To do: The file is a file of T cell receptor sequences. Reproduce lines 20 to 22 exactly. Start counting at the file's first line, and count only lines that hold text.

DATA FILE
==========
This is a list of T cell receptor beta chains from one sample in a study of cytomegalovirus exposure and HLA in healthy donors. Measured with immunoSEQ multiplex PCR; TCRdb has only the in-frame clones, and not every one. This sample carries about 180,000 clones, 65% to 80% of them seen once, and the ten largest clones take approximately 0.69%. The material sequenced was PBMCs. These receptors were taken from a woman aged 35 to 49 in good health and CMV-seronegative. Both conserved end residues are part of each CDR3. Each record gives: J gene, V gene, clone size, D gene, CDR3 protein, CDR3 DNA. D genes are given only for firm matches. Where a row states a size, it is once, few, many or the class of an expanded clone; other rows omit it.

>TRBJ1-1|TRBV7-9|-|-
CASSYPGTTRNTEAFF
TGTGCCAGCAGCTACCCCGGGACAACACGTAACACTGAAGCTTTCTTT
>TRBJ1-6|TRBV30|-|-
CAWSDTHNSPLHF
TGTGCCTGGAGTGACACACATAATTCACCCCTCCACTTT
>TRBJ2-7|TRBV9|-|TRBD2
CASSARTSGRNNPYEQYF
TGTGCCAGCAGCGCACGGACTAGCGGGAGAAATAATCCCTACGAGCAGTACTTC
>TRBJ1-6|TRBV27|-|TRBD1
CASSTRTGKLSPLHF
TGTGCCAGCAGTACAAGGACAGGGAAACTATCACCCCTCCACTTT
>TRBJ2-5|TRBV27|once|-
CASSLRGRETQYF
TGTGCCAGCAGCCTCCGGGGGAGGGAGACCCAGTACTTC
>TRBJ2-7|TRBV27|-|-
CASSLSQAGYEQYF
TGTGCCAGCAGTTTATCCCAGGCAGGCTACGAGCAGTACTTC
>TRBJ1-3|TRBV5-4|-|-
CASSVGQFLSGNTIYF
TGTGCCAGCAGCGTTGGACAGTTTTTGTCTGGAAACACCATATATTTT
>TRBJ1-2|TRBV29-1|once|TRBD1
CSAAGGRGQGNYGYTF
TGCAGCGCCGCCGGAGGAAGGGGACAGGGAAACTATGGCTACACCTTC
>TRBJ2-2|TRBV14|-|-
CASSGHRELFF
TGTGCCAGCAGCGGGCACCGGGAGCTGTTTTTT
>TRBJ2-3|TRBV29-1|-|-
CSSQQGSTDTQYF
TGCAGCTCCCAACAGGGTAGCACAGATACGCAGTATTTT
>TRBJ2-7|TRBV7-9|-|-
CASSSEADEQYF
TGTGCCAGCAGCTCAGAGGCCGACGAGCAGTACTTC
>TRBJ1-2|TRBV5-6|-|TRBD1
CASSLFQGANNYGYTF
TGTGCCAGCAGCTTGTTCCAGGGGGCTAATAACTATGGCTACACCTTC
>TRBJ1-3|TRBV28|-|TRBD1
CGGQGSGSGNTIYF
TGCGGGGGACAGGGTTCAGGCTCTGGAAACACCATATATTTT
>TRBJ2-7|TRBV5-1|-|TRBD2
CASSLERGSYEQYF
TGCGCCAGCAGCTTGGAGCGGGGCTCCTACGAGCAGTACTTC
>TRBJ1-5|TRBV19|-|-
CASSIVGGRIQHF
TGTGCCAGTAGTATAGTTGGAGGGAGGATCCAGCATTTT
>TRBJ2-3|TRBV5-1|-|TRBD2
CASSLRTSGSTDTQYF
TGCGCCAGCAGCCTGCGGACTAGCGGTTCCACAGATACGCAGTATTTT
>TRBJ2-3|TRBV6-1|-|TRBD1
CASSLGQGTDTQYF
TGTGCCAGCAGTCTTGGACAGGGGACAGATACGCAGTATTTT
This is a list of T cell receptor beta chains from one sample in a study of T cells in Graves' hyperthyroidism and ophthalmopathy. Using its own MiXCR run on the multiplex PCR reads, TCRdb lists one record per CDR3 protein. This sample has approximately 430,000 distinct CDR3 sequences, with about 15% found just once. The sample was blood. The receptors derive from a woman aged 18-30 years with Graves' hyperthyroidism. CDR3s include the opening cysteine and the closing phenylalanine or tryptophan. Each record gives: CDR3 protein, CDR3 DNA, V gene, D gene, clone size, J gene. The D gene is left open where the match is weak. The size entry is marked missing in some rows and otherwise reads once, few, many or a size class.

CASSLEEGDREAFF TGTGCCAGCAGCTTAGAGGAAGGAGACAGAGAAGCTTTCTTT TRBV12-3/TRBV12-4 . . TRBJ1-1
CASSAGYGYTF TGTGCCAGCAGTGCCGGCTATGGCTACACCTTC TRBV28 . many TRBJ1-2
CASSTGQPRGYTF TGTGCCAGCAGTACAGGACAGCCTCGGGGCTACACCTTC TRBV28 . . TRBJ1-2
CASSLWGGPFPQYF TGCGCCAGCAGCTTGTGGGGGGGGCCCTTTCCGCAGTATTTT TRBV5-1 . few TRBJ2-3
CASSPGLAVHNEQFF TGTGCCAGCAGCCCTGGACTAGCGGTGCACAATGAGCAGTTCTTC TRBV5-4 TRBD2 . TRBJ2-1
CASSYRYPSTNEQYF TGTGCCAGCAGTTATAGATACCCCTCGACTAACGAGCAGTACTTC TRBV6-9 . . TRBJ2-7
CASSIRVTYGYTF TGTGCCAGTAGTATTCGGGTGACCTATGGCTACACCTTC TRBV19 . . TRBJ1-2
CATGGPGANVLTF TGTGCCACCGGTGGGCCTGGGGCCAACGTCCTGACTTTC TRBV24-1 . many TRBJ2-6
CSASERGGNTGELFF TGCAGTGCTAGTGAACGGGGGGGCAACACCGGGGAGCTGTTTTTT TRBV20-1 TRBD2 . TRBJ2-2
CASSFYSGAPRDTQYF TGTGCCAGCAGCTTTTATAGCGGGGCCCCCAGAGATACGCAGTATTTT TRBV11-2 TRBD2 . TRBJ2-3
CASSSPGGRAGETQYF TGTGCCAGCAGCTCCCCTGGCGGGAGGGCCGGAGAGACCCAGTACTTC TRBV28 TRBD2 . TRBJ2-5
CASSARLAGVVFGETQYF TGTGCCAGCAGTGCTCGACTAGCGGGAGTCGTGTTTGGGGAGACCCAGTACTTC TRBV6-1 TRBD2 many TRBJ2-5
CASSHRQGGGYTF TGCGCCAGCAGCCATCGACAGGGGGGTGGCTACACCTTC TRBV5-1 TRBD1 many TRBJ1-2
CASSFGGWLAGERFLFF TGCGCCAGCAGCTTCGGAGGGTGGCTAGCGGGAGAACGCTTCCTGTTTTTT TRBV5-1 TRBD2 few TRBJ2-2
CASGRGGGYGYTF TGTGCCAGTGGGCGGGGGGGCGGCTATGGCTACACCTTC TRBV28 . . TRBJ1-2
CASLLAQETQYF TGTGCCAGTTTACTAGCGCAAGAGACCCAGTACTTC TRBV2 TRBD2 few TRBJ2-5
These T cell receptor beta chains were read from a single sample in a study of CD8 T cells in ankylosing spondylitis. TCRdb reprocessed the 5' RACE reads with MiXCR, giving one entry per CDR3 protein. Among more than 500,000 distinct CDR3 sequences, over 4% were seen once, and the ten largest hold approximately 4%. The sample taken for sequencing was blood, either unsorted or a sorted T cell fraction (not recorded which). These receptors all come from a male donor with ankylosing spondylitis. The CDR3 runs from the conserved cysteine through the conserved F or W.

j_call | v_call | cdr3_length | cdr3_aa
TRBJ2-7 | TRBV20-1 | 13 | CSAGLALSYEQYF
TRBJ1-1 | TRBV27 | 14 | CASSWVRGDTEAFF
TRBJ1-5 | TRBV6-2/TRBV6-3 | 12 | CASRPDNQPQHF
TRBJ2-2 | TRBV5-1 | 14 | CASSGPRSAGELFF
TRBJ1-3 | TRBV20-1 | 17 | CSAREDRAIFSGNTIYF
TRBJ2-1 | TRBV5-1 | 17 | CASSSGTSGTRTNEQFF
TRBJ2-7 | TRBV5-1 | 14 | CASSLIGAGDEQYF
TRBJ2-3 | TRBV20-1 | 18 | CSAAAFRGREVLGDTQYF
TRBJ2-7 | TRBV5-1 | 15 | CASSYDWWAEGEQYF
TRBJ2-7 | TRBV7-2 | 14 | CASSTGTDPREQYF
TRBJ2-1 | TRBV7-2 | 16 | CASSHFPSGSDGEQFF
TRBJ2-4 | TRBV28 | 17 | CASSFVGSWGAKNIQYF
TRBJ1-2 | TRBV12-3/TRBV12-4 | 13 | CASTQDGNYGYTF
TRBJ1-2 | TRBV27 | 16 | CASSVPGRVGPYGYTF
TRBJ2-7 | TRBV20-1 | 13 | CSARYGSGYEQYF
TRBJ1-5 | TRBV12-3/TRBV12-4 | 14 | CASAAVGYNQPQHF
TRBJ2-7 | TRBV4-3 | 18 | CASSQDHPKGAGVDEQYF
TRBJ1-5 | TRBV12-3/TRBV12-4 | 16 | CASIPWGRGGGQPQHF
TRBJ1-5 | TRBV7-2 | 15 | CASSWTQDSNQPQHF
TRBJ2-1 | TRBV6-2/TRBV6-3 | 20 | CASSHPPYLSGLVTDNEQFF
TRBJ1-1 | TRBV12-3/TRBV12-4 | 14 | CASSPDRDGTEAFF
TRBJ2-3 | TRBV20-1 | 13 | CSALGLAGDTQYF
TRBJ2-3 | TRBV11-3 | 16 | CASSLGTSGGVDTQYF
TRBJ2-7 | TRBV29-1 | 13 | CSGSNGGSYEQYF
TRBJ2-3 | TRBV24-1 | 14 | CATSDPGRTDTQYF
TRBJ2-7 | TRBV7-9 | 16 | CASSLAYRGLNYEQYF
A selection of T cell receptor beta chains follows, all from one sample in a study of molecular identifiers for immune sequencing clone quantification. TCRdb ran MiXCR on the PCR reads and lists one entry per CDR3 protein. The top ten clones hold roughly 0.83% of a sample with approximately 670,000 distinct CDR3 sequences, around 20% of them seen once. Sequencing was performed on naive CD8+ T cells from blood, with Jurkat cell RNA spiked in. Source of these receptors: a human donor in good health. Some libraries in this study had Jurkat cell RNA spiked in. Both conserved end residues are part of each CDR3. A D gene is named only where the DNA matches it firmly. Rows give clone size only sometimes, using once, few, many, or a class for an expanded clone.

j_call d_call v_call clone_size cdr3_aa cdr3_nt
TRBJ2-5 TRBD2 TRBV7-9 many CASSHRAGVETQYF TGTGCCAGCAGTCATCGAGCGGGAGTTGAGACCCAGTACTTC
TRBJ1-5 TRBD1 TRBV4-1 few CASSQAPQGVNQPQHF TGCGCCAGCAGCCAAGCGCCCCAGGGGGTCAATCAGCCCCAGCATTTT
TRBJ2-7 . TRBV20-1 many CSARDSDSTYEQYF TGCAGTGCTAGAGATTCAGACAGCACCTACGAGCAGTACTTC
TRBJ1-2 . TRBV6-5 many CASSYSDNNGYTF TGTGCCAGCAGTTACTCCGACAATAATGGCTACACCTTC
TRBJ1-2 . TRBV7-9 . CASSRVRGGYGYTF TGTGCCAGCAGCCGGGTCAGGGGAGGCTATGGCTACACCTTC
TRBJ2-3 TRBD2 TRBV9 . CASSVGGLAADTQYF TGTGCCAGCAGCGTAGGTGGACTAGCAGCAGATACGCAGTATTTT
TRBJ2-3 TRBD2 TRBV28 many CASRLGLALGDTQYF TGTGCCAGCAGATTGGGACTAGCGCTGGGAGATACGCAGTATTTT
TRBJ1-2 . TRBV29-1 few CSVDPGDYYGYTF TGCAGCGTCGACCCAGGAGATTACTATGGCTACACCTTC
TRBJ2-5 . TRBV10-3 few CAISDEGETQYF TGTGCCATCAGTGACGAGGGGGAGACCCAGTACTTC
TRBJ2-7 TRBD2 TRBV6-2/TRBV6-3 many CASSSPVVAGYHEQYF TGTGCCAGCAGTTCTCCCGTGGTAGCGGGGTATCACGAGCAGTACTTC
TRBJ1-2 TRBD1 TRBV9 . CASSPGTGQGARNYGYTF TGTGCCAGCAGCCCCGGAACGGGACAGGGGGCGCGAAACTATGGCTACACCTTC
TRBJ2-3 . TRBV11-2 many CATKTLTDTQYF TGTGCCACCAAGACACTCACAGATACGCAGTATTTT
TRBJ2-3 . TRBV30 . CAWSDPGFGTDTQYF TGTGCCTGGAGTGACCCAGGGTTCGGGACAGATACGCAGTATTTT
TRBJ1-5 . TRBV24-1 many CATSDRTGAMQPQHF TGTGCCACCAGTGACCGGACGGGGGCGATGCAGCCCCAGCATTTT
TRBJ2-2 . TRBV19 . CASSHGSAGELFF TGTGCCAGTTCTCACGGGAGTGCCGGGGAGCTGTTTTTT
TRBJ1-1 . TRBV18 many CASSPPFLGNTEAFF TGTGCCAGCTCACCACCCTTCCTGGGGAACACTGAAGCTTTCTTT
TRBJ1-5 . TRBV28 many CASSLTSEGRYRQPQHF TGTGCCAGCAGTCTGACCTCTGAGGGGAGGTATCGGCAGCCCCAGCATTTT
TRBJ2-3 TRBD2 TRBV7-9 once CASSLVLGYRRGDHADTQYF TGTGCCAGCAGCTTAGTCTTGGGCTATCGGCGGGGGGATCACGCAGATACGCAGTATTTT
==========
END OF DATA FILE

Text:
>TRBJ1-3|TRBV5-4|-|-
CASSVGQFLSGNTIYF
TGTGCCAGCAGCGTTGGACAGTTTTTGTCTGGAAACACCATATATTTT